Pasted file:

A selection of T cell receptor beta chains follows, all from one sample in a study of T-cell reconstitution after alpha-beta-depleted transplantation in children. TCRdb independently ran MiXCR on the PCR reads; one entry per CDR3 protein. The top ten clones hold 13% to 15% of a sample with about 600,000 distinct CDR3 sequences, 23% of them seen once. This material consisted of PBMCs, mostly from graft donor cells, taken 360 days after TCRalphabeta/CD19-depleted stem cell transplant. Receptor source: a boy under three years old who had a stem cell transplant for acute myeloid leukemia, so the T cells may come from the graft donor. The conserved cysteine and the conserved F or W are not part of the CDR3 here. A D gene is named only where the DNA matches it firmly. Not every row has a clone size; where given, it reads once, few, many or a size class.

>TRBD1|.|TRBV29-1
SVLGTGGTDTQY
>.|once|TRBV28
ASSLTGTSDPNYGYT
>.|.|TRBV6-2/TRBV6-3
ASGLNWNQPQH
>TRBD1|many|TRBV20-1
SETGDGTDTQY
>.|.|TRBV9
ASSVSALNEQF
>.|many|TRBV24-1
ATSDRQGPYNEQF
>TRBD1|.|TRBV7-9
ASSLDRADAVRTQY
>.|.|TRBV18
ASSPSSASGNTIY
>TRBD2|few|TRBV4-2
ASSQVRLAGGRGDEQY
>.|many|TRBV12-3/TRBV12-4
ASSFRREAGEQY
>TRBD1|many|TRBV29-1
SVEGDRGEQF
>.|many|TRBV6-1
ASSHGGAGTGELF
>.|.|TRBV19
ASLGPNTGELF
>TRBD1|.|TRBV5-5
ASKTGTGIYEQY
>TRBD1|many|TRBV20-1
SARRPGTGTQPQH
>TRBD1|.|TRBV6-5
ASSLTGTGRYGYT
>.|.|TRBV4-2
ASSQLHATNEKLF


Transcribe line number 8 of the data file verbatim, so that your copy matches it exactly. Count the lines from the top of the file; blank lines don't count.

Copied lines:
>TRBD1|many|TRBV20-1